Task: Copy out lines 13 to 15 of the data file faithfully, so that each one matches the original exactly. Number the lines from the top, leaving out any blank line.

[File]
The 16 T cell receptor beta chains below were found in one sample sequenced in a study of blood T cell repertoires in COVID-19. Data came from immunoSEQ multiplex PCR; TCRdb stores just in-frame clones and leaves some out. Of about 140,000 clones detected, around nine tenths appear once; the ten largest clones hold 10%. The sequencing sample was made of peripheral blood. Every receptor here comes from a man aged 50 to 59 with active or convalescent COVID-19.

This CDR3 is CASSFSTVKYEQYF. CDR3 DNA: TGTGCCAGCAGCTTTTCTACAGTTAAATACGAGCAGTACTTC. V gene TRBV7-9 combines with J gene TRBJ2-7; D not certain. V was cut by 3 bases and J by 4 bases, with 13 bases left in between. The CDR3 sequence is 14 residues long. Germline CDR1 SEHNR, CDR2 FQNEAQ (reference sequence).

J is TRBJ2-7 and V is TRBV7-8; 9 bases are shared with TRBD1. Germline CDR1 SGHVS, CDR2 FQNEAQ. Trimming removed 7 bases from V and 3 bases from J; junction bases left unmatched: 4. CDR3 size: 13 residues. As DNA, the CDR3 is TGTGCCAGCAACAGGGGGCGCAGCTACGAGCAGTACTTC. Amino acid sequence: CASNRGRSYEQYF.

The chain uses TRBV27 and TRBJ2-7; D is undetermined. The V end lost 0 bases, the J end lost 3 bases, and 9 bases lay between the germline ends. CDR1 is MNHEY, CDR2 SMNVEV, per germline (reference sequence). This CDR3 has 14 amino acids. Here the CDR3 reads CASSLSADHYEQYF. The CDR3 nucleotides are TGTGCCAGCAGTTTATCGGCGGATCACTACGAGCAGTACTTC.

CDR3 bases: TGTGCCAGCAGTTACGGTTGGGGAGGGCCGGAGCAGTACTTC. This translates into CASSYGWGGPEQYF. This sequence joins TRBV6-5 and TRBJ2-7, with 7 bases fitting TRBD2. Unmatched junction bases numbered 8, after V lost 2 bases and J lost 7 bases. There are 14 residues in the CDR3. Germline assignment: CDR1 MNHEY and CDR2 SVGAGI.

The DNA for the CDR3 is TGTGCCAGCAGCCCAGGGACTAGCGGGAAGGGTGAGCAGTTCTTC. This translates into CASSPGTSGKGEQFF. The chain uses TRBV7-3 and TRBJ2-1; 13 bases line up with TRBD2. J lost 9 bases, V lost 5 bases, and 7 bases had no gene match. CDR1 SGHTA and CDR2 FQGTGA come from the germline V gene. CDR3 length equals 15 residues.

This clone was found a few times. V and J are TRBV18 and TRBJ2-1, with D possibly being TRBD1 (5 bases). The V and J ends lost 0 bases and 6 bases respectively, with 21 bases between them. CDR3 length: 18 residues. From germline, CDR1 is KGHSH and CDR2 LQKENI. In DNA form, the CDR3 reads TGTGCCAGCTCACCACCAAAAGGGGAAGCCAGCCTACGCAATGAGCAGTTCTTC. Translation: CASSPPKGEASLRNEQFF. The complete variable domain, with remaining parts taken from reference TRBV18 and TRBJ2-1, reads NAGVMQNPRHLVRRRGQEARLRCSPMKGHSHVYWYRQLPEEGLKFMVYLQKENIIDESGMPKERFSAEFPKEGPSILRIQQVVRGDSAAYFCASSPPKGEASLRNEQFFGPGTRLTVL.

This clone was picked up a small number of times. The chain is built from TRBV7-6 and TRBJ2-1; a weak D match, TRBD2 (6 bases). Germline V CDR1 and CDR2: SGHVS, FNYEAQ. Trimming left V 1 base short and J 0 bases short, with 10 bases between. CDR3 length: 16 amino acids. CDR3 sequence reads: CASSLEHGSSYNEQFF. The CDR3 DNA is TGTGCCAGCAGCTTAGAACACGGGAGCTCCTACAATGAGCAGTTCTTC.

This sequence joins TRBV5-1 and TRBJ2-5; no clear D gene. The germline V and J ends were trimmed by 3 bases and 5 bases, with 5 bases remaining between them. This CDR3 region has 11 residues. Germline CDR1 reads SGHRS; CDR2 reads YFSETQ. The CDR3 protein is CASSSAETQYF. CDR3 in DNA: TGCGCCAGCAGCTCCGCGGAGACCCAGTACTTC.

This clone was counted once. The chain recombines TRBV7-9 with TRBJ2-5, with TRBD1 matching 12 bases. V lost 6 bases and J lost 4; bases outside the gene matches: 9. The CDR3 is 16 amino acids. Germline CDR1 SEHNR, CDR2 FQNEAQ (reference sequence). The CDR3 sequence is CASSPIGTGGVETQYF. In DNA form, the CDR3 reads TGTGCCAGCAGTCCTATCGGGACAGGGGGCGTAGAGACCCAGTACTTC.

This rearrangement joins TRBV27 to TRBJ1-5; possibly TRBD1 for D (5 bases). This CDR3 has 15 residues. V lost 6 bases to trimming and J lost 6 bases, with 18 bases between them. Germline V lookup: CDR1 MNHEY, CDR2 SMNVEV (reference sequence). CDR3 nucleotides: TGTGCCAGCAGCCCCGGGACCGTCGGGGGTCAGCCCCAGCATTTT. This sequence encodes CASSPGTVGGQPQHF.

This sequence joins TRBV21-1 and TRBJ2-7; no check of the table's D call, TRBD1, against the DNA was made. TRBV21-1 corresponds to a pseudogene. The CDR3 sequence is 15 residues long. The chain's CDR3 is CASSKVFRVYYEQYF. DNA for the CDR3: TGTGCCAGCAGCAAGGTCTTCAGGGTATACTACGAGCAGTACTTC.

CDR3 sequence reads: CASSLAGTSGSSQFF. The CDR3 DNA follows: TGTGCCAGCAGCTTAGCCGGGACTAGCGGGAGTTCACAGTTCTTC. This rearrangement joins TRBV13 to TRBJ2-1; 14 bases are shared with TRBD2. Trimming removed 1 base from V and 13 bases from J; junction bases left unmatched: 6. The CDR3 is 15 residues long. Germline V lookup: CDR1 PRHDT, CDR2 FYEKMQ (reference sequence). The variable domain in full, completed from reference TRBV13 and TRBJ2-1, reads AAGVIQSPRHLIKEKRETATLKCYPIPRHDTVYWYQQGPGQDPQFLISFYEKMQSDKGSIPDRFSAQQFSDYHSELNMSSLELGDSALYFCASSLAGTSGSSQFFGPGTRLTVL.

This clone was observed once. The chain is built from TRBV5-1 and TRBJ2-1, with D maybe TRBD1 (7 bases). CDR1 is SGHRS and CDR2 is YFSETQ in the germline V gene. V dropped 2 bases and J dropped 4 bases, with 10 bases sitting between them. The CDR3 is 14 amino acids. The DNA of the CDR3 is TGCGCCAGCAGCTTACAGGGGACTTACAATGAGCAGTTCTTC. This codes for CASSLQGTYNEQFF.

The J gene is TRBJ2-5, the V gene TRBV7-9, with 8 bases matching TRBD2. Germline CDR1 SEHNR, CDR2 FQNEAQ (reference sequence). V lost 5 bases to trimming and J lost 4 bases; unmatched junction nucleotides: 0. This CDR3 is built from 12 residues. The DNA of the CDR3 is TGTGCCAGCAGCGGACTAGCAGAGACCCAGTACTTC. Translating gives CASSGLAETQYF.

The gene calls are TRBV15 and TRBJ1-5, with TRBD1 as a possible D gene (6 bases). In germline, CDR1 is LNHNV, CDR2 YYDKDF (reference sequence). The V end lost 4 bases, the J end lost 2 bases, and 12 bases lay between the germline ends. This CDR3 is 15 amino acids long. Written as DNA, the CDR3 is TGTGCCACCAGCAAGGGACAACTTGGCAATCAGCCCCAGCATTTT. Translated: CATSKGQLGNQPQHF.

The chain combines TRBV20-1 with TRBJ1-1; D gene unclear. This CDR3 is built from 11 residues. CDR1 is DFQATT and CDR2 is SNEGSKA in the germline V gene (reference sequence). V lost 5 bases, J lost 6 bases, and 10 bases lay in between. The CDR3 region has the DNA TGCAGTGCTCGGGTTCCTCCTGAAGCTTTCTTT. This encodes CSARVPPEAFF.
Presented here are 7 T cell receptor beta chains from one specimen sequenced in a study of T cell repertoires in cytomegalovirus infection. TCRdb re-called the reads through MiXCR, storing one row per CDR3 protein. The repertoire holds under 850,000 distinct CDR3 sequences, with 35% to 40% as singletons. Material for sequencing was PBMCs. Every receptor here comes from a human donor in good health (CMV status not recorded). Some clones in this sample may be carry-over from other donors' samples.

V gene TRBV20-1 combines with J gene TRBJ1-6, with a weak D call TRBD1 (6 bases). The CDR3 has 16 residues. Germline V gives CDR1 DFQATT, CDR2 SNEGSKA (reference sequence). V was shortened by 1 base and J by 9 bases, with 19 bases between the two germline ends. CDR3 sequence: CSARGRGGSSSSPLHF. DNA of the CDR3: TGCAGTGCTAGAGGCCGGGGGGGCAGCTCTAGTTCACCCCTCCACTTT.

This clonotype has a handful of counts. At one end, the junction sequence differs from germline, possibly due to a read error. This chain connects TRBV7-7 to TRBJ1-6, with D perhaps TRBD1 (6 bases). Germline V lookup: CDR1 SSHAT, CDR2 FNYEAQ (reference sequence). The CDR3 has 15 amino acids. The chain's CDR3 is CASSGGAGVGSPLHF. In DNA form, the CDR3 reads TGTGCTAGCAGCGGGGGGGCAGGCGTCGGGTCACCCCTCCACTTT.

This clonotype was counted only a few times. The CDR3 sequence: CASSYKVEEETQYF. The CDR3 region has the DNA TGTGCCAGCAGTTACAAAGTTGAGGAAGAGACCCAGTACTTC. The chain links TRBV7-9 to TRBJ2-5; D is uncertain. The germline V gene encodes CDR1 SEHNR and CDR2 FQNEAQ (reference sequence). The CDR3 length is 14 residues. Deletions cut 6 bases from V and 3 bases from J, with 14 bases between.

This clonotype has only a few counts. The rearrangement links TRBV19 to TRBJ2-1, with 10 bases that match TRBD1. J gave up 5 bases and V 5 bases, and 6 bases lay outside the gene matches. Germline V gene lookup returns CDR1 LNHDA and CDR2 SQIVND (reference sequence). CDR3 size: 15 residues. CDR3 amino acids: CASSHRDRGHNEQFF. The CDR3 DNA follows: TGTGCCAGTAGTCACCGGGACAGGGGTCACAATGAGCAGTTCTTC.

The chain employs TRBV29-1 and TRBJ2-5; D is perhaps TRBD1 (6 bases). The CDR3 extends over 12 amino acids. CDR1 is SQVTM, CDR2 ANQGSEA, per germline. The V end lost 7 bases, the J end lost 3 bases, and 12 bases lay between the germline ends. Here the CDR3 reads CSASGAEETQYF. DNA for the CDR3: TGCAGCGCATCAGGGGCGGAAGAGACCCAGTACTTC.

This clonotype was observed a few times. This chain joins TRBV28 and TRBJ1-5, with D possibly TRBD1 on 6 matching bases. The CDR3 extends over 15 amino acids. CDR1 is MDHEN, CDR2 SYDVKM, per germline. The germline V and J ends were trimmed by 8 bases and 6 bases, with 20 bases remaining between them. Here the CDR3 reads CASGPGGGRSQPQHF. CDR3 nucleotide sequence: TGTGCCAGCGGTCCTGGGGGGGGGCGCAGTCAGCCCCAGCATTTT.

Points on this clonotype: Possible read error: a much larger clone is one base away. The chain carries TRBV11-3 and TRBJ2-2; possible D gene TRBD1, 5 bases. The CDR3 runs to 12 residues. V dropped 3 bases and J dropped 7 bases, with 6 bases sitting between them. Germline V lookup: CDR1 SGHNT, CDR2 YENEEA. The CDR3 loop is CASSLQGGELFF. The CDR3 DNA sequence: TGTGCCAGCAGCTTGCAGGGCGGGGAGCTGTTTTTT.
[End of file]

CDR3 sequence reads: CASSLAGTSGSSQFF. The CDR3 DNA follows: TGTGCCAGCAGCTTAGCCGGGACTAGCGGGAGTTCACAGTTCTTC. This rearrangement joins TRBV13 to TRBJ2-1; 14 bases are shared with TRBD2. Trimming removed 1 base from V and 13 bases from J; junction bases left unmatched: 6. The CDR3 is 15 residues long. Germline V lookup: CDR1 PRHDT, CDR2 FYEKMQ (reference sequence). The variable domain in full, completed from reference TRBV13 and TRBJ2-1, reads AAGVIQSPRHLIKEKRETATLKCYPIPRHDTVYWYQQGPGQDPQFLISFYEKMQSDKGSIPDRFSAQQFSDYHSELNMSSLELGDSALYFCASSLAGTSGSSQFFGPGTRLTVL.

This clone was observed once. The chain is built from TRBV5-1 and TRBJ2-1, with D maybe TRBD1 (7 bases). CDR1 is SGHRS and CDR2 is YFSETQ in the germline V gene. V dropped 2 bases and J dropped 4 bases, with 10 bases sitting between them. The CDR3 is 14 amino acids. The DNA of the CDR3 is TGCGCCAGCAGCTTACAGGGGACTTACAATGAGCAGTTCTTC. This codes for CASSLQGTYNEQFF.

The J gene is TRBJ2-5, the V gene TRBV7-9, with 8 bases matching TRBD2. Germline CDR1 SEHNR, CDR2 FQNEAQ (reference sequence). V lost 5 bases to trimming and J lost 4 bases; unmatched junction nucleotides: 0. This CDR3 is built from 12 residues. The DNA of the CDR3 is TGTGCCAGCAGCGGACTAGCAGAGACCCAGTACTTC. Translating gives CASSGLAETQYF.